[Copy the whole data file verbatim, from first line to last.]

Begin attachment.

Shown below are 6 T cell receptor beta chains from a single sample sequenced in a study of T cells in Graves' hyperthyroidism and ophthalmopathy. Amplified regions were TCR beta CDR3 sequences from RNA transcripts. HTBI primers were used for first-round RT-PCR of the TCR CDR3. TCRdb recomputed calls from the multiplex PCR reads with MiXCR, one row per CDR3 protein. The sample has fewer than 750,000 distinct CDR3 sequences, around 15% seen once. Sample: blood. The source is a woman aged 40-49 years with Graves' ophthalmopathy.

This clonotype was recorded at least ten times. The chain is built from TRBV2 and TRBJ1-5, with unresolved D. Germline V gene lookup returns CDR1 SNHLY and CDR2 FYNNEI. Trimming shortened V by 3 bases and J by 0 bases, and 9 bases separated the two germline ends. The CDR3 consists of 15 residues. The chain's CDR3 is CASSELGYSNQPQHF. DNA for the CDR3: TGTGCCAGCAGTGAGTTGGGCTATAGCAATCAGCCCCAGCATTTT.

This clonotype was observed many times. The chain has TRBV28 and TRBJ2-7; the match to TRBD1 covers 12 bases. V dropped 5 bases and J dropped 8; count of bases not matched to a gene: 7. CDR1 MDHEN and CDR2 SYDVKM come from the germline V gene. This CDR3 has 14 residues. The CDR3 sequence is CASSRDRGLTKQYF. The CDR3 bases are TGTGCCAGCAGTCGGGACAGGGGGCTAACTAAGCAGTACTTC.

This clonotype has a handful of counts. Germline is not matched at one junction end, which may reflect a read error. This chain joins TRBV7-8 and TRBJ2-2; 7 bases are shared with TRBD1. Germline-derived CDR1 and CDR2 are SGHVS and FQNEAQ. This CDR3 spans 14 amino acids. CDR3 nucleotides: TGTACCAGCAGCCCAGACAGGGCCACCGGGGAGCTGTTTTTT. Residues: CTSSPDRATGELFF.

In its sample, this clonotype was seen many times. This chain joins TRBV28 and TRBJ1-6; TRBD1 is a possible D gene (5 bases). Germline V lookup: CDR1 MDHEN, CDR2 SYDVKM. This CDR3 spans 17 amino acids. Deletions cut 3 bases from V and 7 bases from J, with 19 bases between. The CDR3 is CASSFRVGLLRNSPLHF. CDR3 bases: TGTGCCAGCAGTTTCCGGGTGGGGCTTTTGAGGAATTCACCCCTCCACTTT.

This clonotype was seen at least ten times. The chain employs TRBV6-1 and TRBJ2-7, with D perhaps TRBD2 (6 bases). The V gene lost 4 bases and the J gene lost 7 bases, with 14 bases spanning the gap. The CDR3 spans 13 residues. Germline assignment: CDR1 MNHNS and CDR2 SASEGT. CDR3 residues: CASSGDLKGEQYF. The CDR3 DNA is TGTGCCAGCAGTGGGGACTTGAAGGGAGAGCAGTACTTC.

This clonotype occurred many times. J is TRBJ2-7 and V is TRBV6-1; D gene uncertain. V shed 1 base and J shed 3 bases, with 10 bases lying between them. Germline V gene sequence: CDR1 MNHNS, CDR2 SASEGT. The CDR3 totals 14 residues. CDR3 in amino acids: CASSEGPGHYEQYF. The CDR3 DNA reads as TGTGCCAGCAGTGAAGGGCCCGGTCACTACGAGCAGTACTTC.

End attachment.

Shown below are 6 T cell receptor beta chains from a single sample sequenced in a study of T cells in Graves' hyperthyroidism and ophthalmopathy. Amplified regions were TCR beta CDR3 sequences from RNA transcripts. HTBI primers were used for first-round RT-PCR of the TCR CDR3. TCRdb recomputed calls from the multiplex PCR reads with MiXCR, one row per CDR3 protein. The sample has fewer than 750,000 distinct CDR3 sequences, around 15% seen once. Sample: blood. The source is a woman aged 40-49 years with Graves' ophthalmopathy.

This clonotype was recorded at least ten times. The chain is built from TRBV2 and TRBJ1-5, with unresolved D. Germline V gene lookup returns CDR1 SNHLY and CDR2 FYNNEI. Trimming shortened V by 3 bases and J by 0 bases, and 9 bases separated the two germline ends. The CDR3 consists of 15 residues. The chain's CDR3 is CASSELGYSNQPQHF. DNA for the CDR3: TGTGCCAGCAGTGAGTTGGGCTATAGCAATCAGCCCCAGCATTTT.

This clonotype was observed many times. The chain has TRBV28 and TRBJ2-7; the match to TRBD1 covers 12 bases. V dropped 5 bases and J dropped 8; count of bases not matched to a gene: 7. CDR1 MDHEN and CDR2 SYDVKM come from the germline V gene. This CDR3 has 14 residues. The CDR3 sequence is CASSRDRGLTKQYF. The CDR3 bases are TGTGCCAGCAGTCGGGACAGGGGGCTAACTAAGCAGTACTTC.

This clonotype has a handful of counts. Germline is not matched at one junction end, which may reflect a read error. This chain joins TRBV7-8 and TRBJ2-2; 7 bases are shared with TRBD1. Germline-derived CDR1 and CDR2 are SGHVS and FQNEAQ. This CDR3 spans 14 amino acids. CDR3 nucleotides: TGTACCAGCAGCCCAGACAGGGCCACCGGGGAGCTGTTTTTT. Residues: CTSSPDRATGELFF.

In its sample, this clonotype was seen many times. This chain joins TRBV28 and TRBJ1-6; TRBD1 is a possible D gene (5 bases). Germline V lookup: CDR1 MDHEN, CDR2 SYDVKM. This CDR3 spans 17 amino acids. Deletions cut 3 bases from V and 7 bases from J, with 19 bases between. The CDR3 is CASSFRVGLLRNSPLHF. CDR3 bases: TGTGCCAGCAGTTTCCGGGTGGGGCTTTTGAGGAATTCACCCCTCCACTTT.

This clonotype was seen at least ten times. The chain employs TRBV6-1 and TRBJ2-7, with D perhaps TRBD2 (6 bases). The V gene lost 4 bases and the J gene lost 7 bases, with 14 bases spanning the gap. The CDR3 spans 13 residues. Germline assignment: CDR1 MNHNS and CDR2 SASEGT. CDR3 residues: CASSGDLKGEQYF. The CDR3 DNA is TGTGCCAGCAGTGGGGACTTGAAGGGAGAGCAGTACTTC.

This clonotype occurred many times. J is TRBJ2-7 and V is TRBV6-1; D gene uncertain. V shed 1 base and J shed 3 bases, with 10 bases lying between them. Germline V gene sequence: CDR1 MNHNS, CDR2 SASEGT. The CDR3 totals 14 residues. CDR3 in amino acids: CASSEGPGHYEQYF. The CDR3 DNA reads as TGTGCCAGCAGTGAAGGGCCCGGTCACTACGAGCAGTACTTC.